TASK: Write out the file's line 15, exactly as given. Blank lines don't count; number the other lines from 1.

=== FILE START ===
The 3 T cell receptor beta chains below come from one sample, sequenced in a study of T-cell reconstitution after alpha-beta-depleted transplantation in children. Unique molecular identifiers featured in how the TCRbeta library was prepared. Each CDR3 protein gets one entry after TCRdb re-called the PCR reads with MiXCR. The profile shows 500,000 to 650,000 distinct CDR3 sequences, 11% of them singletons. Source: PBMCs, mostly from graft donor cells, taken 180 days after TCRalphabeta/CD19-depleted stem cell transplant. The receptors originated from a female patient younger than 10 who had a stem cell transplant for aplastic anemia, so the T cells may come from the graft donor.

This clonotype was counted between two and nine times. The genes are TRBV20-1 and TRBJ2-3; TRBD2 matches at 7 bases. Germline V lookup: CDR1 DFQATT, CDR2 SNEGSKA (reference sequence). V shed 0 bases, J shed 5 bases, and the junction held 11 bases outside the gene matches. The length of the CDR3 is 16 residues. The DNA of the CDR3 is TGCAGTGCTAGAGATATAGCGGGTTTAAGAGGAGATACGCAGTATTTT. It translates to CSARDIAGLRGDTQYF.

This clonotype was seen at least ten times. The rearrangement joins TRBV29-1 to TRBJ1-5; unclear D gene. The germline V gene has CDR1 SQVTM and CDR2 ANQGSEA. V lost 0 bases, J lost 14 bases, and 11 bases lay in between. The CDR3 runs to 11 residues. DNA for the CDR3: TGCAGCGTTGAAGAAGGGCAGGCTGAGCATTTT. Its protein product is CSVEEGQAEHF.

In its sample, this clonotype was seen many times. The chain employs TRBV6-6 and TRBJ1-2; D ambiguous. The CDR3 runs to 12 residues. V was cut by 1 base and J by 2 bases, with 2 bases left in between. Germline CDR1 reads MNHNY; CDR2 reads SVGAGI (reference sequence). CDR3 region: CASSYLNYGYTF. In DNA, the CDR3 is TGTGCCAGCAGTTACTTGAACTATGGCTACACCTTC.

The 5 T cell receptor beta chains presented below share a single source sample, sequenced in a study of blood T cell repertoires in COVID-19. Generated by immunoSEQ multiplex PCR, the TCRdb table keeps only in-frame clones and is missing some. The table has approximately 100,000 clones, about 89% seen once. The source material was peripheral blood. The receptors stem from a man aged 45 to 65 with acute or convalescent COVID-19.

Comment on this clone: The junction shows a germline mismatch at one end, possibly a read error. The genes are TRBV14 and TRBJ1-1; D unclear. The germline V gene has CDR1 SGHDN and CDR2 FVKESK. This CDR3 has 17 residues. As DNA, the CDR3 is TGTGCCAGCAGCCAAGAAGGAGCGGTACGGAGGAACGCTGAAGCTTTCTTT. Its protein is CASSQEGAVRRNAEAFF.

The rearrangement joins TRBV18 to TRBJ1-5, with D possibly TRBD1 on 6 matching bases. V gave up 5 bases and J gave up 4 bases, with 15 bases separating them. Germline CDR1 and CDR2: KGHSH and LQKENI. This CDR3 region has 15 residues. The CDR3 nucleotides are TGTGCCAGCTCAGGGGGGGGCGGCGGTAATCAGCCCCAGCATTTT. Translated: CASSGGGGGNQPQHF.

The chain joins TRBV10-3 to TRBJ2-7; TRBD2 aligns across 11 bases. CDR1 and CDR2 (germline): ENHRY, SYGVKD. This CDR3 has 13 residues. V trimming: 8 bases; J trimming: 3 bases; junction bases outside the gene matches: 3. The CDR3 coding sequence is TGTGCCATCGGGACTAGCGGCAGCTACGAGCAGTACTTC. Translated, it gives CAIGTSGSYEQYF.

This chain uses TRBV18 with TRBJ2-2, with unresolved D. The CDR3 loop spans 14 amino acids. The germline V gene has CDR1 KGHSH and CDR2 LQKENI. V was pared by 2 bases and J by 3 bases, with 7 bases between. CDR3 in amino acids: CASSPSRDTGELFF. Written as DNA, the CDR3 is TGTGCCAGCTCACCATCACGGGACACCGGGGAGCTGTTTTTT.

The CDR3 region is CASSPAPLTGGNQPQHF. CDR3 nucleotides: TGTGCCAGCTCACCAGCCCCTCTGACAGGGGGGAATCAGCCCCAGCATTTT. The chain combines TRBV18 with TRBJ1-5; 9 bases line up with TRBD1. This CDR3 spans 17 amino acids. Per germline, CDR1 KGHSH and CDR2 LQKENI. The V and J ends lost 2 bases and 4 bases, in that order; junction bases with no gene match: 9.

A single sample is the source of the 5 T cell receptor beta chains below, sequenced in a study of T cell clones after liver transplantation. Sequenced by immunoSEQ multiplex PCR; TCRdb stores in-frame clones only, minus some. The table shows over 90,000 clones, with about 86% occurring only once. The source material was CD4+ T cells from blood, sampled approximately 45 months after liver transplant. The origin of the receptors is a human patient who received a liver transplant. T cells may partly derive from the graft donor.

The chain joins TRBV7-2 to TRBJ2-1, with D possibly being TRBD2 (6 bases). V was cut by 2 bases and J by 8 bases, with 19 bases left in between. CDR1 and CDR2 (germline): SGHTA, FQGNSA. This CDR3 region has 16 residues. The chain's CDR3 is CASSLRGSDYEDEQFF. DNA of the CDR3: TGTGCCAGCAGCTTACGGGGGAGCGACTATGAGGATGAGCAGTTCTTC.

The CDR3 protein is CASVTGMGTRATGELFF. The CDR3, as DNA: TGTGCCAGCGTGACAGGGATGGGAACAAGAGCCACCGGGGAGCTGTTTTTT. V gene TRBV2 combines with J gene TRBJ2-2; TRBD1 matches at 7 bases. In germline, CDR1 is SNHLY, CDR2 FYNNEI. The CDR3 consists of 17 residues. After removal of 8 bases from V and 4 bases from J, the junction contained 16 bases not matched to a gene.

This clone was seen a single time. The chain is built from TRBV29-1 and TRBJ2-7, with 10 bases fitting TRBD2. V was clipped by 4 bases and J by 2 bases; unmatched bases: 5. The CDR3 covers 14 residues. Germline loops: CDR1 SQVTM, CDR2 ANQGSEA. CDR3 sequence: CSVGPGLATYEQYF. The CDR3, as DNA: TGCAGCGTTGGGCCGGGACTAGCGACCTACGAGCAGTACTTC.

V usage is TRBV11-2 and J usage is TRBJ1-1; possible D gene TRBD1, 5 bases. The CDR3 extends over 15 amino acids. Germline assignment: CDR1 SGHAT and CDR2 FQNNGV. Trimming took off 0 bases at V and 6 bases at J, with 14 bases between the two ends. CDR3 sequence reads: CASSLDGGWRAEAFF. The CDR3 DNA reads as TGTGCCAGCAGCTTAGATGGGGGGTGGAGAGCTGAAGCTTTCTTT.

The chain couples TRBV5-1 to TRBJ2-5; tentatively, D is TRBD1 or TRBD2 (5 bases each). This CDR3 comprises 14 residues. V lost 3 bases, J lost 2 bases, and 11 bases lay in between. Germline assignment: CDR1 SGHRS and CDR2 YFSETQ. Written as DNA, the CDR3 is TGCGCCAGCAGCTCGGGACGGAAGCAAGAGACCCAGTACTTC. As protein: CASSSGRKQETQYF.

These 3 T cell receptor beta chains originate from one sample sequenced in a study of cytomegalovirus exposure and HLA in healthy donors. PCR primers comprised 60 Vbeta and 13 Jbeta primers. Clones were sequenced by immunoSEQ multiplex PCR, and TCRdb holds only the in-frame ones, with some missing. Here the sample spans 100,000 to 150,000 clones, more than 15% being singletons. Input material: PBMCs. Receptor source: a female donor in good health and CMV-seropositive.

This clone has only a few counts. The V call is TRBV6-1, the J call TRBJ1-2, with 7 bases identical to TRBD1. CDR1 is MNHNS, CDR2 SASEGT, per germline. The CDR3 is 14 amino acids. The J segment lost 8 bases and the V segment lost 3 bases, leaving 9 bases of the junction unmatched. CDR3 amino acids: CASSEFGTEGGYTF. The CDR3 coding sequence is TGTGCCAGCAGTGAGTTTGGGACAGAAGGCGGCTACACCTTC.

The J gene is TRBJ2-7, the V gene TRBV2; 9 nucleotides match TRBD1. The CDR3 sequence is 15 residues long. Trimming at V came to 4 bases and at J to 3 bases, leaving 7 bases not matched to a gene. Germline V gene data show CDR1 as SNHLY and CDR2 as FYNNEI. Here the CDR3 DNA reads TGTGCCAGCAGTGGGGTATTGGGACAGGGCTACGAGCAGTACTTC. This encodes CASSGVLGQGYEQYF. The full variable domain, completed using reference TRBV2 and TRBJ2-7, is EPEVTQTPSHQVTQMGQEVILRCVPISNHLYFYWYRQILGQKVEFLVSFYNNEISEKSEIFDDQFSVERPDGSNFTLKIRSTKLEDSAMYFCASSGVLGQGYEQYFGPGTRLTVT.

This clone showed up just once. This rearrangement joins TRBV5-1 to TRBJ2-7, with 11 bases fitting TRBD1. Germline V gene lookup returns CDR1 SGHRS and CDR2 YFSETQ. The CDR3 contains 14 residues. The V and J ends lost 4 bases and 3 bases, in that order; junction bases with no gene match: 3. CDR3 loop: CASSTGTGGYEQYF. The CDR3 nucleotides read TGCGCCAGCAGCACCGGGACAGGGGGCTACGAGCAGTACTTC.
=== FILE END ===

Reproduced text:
V usage is TRBV11-2 and J usage is TRBJ1-1; possible D gene TRBD1, 5 bases. The CDR3 extends over 15 amino acids. Germline assignment: CDR1 SGHAT and CDR2 FQNNGV. Trimming took off 0 bases at V and 6 bases at J, with 14 bases between the two ends. CDR3 sequence reads: CASSLDGGWRAEAFF. The CDR3 DNA reads as TGTGCCAGCAGCTTAGATGGGGGGTGGAGAGCTGAAGCTTTCTTT.